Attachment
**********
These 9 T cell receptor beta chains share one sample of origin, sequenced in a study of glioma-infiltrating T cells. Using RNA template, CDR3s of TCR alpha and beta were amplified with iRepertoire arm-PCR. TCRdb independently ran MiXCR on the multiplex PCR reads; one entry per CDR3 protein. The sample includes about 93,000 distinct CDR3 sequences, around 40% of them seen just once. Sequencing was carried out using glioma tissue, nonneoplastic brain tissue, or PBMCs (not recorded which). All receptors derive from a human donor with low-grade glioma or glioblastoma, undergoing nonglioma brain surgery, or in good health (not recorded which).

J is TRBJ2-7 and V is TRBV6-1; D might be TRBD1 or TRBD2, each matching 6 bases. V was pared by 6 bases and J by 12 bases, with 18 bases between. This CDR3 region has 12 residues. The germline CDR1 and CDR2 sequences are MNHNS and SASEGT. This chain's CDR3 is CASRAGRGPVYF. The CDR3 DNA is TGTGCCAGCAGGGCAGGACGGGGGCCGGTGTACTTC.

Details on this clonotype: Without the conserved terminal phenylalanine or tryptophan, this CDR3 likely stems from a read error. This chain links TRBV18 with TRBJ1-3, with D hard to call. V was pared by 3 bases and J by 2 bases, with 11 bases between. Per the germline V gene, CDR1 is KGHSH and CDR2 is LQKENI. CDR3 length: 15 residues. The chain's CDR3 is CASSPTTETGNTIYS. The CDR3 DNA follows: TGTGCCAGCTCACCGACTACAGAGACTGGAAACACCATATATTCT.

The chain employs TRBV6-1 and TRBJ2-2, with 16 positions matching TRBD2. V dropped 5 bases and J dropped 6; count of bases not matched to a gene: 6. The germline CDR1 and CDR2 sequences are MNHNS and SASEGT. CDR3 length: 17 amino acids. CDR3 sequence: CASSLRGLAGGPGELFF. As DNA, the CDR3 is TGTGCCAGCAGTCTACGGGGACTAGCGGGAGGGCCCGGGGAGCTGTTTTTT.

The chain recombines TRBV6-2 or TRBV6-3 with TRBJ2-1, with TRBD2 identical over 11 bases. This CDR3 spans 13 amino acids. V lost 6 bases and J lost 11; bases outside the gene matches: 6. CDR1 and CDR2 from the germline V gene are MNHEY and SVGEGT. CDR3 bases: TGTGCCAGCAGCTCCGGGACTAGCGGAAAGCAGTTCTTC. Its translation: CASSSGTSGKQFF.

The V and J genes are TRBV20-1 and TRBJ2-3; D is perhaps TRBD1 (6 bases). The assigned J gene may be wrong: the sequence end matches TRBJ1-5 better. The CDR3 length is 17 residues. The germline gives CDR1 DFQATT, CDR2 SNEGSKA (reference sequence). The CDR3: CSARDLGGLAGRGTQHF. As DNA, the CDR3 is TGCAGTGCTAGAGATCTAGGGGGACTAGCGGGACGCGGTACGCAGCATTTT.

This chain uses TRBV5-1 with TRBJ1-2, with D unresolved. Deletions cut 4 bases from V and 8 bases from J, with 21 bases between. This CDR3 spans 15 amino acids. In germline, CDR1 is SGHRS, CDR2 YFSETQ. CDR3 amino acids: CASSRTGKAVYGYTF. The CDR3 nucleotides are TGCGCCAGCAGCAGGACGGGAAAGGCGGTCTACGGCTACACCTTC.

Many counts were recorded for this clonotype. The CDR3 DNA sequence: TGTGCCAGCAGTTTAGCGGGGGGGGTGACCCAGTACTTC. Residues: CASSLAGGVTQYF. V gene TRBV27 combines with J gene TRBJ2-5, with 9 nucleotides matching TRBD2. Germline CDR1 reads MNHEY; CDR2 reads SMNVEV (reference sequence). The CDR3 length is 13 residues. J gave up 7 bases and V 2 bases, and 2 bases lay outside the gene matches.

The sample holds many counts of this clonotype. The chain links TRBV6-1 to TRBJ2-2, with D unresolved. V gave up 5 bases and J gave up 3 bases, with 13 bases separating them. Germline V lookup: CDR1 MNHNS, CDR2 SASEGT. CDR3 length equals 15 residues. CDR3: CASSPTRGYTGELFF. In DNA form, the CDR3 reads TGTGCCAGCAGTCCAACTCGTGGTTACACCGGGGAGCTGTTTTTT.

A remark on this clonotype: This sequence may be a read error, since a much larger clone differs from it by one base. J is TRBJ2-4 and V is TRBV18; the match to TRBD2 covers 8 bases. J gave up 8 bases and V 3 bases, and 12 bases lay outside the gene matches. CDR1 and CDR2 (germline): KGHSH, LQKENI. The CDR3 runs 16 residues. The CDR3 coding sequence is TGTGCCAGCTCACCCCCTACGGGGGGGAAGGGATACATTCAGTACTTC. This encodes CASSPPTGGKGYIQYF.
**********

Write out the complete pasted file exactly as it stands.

These 9 T cell receptor beta chains share one sample of origin, sequenced in a study of glioma-infiltrating T cells. Using RNA template, CDR3s of TCR alpha and beta were amplified with iRepertoire arm-PCR. TCRdb independently ran MiXCR on the multiplex PCR reads; one entry per CDR3 protein. The sample includes about 93,000 distinct CDR3 sequences, around 40% of them seen just once. Sequencing was carried out using glioma tissue, nonneoplastic brain tissue, or PBMCs (not recorded which). All receptors derive from a human donor with low-grade glioma or glioblastoma, undergoing nonglioma brain surgery, or in good health (not recorded which).

J is TRBJ2-7 and V is TRBV6-1; D might be TRBD1 or TRBD2, each matching 6 bases. V was pared by 6 bases and J by 12 bases, with 18 bases between. This CDR3 region has 12 residues. The germline CDR1 and CDR2 sequences are MNHNS and SASEGT. This chain's CDR3 is CASRAGRGPVYF. The CDR3 DNA is TGTGCCAGCAGGGCAGGACGGGGGCCGGTGTACTTC.

Details on this clonotype: Without the conserved terminal phenylalanine or tryptophan, this CDR3 likely stems from a read error. This chain links TRBV18 with TRBJ1-3, with D hard to call. V was pared by 3 bases and J by 2 bases, with 11 bases between. Per the germline V gene, CDR1 is KGHSH and CDR2 is LQKENI. CDR3 length: 15 residues. The chain's CDR3 is CASSPTTETGNTIYS. The CDR3 DNA follows: TGTGCCAGCTCACCGACTACAGAGACTGGAAACACCATATATTCT.

The chain employs TRBV6-1 and TRBJ2-2, with 16 positions matching TRBD2. V dropped 5 bases and J dropped 6; count of bases not matched to a gene: 6. The germline CDR1 and CDR2 sequences are MNHNS and SASEGT. CDR3 length: 17 amino acids. CDR3 sequence: CASSLRGLAGGPGELFF. As DNA, the CDR3 is TGTGCCAGCAGTCTACGGGGACTAGCGGGAGGGCCCGGGGAGCTGTTTTTT.

The chain recombines TRBV6-2 or TRBV6-3 with TRBJ2-1, with TRBD2 identical over 11 bases. This CDR3 spans 13 amino acids. V lost 6 bases and J lost 11; bases outside the gene matches: 6. CDR1 and CDR2 from the germline V gene are MNHEY and SVGEGT. CDR3 bases: TGTGCCAGCAGCTCCGGGACTAGCGGAAAGCAGTTCTTC. Its translation: CASSSGTSGKQFF.

The V and J genes are TRBV20-1 and TRBJ2-3; D is perhaps TRBD1 (6 bases). The assigned J gene may be wrong: the sequence end matches TRBJ1-5 better. The CDR3 length is 17 residues. The germline gives CDR1 DFQATT, CDR2 SNEGSKA (reference sequence). The CDR3: CSARDLGGLAGRGTQHF. As DNA, the CDR3 is TGCAGTGCTAGAGATCTAGGGGGACTAGCGGGACGCGGTACGCAGCATTTT.

This chain uses TRBV5-1 with TRBJ1-2, with D unresolved. Deletions cut 4 bases from V and 8 bases from J, with 21 bases between. This CDR3 spans 15 amino acids. In germline, CDR1 is SGHRS, CDR2 YFSETQ. CDR3 amino acids: CASSRTGKAVYGYTF. The CDR3 nucleotides are TGCGCCAGCAGCAGGACGGGAAAGGCGGTCTACGGCTACACCTTC.

Many counts were recorded for this clonotype. The CDR3 DNA sequence: TGTGCCAGCAGTTTAGCGGGGGGGGTGACCCAGTACTTC. Residues: CASSLAGGVTQYF. V gene TRBV27 combines with J gene TRBJ2-5, with 9 nucleotides matching TRBD2. Germline CDR1 reads MNHEY; CDR2 reads SMNVEV (reference sequence). The CDR3 length is 13 residues. J gave up 7 bases and V 2 bases, and 2 bases lay outside the gene matches.

The sample holds many counts of this clonotype. The chain links TRBV6-1 to TRBJ2-2, with D unresolved. V gave up 5 bases and J gave up 3 bases, with 13 bases separating them. Germline V lookup: CDR1 MNHNS, CDR2 SASEGT. CDR3 length equals 15 residues. CDR3: CASSPTRGYTGELFF. In DNA form, the CDR3 reads TGTGCCAGCAGTCCAACTCGTGGTTACACCGGGGAGCTGTTTTTT.

A remark on this clonotype: This sequence may be a read error, since a much larger clone differs from it by one base. J is TRBJ2-4 and V is TRBV18; the match to TRBD2 covers 8 bases. J gave up 8 bases and V 3 bases, and 12 bases lay outside the gene matches. CDR1 and CDR2 (germline): KGHSH, LQKENI. The CDR3 runs 16 residues. The CDR3 coding sequence is TGTGCCAGCTCACCCCCTACGGGGGGGAAGGGATACATTCAGTACTTC. This encodes CASSPPTGGKGYIQYF.